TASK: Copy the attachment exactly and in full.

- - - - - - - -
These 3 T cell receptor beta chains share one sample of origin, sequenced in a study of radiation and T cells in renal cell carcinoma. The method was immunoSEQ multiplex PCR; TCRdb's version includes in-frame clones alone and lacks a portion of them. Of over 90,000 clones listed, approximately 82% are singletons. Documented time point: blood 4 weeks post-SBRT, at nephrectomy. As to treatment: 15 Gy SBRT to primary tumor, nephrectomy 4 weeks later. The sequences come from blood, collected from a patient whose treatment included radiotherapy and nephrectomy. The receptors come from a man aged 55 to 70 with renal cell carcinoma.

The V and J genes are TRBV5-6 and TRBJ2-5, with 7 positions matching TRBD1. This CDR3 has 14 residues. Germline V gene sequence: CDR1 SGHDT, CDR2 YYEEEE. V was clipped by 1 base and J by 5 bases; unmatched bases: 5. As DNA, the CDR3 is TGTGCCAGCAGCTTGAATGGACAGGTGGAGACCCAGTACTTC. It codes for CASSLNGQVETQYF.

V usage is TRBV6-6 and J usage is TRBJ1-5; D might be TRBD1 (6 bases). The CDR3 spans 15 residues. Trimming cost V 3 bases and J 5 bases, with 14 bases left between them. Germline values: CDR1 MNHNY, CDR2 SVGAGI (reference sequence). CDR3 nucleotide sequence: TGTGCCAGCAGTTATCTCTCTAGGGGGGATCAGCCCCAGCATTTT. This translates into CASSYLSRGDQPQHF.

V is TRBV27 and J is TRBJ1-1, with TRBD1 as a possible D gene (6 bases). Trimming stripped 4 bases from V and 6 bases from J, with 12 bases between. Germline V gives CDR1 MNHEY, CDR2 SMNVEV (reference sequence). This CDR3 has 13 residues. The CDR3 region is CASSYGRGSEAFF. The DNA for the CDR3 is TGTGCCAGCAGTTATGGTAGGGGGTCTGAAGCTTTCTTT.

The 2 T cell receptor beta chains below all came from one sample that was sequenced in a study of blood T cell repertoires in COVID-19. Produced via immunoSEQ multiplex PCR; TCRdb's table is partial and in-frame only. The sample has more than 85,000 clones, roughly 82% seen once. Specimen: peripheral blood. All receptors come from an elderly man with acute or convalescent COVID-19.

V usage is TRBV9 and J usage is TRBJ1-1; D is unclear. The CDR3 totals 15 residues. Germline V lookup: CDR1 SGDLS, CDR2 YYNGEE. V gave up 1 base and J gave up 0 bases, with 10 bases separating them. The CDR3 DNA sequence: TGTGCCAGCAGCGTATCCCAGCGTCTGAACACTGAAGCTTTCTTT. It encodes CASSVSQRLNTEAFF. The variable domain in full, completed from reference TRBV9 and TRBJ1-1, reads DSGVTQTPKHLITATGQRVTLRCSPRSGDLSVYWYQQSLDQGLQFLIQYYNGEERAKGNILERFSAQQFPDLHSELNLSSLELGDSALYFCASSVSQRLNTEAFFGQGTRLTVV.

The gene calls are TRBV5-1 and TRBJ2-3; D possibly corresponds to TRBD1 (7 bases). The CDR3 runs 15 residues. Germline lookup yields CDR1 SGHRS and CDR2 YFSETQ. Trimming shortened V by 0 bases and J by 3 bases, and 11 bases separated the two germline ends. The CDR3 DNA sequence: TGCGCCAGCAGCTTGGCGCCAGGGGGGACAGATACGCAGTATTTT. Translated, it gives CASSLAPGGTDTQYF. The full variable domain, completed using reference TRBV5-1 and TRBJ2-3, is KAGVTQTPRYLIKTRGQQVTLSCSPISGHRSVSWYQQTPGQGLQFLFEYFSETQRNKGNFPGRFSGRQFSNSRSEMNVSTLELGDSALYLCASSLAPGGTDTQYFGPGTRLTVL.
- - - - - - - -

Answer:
These 3 T cell receptor beta chains share one sample of origin, sequenced in a study of radiation and T cells in renal cell carcinoma. The method was immunoSEQ multiplex PCR; TCRdb's version includes in-frame clones alone and lacks a portion of them. Of over 90,000 clones listed, approximately 82% are singletons. Documented time point: blood 4 weeks post-SBRT, at nephrectomy. As to treatment: 15 Gy SBRT to primary tumor, nephrectomy 4 weeks later. The sequences come from blood, collected from a patient whose treatment included radiotherapy and nephrectomy. The receptors come from a man aged 55 to 70 with renal cell carcinoma.

The V and J genes are TRBV5-6 and TRBJ2-5, with 7 positions matching TRBD1. This CDR3 has 14 residues. Germline V gene sequence: CDR1 SGHDT, CDR2 YYEEEE. V was clipped by 1 base and J by 5 bases; unmatched bases: 5. As DNA, the CDR3 is TGTGCCAGCAGCTTGAATGGACAGGTGGAGACCCAGTACTTC. It codes for CASSLNGQVETQYF.

V usage is TRBV6-6 and J usage is TRBJ1-5; D might be TRBD1 (6 bases). The CDR3 spans 15 residues. Trimming cost V 3 bases and J 5 bases, with 14 bases left between them. Germline values: CDR1 MNHNY, CDR2 SVGAGI (reference sequence). CDR3 nucleotide sequence: TGTGCCAGCAGTTATCTCTCTAGGGGGGATCAGCCCCAGCATTTT. This translates into CASSYLSRGDQPQHF.

V is TRBV27 and J is TRBJ1-1, with TRBD1 as a possible D gene (6 bases). Trimming stripped 4 bases from V and 6 bases from J, with 12 bases between. Germline V gives CDR1 MNHEY, CDR2 SMNVEV (reference sequence). This CDR3 has 13 residues. The CDR3 region is CASSYGRGSEAFF. The DNA for the CDR3 is TGTGCCAGCAGTTATGGTAGGGGGTCTGAAGCTTTCTTT.

The 2 T cell receptor beta chains below all came from one sample that was sequenced in a study of blood T cell repertoires in COVID-19. Produced via immunoSEQ multiplex PCR; TCRdb's table is partial and in-frame only. The sample has more than 85,000 clones, roughly 82% seen once. Specimen: peripheral blood. All receptors come from an elderly man with acute or convalescent COVID-19.

V usage is TRBV9 and J usage is TRBJ1-1; D is unclear. The CDR3 totals 15 residues. Germline V lookup: CDR1 SGDLS, CDR2 YYNGEE. V gave up 1 base and J gave up 0 bases, with 10 bases separating them. The CDR3 DNA sequence: TGTGCCAGCAGCGTATCCCAGCGTCTGAACACTGAAGCTTTCTTT. It encodes CASSVSQRLNTEAFF. The variable domain in full, completed from reference TRBV9 and TRBJ1-1, reads DSGVTQTPKHLITATGQRVTLRCSPRSGDLSVYWYQQSLDQGLQFLIQYYNGEERAKGNILERFSAQQFPDLHSELNLSSLELGDSALYFCASSVSQRLNTEAFFGQGTRLTVV.

The gene calls are TRBV5-1 and TRBJ2-3; D possibly corresponds to TRBD1 (7 bases). The CDR3 runs 15 residues. Germline lookup yields CDR1 SGHRS and CDR2 YFSETQ. Trimming shortened V by 0 bases and J by 3 bases, and 11 bases separated the two germline ends. The CDR3 DNA sequence: TGCGCCAGCAGCTTGGCGCCAGGGGGGACAGATACGCAGTATTTT. Translated, it gives CASSLAPGGTDTQYF. The full variable domain, completed using reference TRBV5-1 and TRBJ2-3, is KAGVTQTPRYLIKTRGQQVTLSCSPISGHRSVSWYQQTPGQGLQFLFEYFSETQRNKGNFPGRFSGRQFSNSRSEMNVSTLELGDSALYLCASSLAPGGTDTQYFGPGTRLTVL.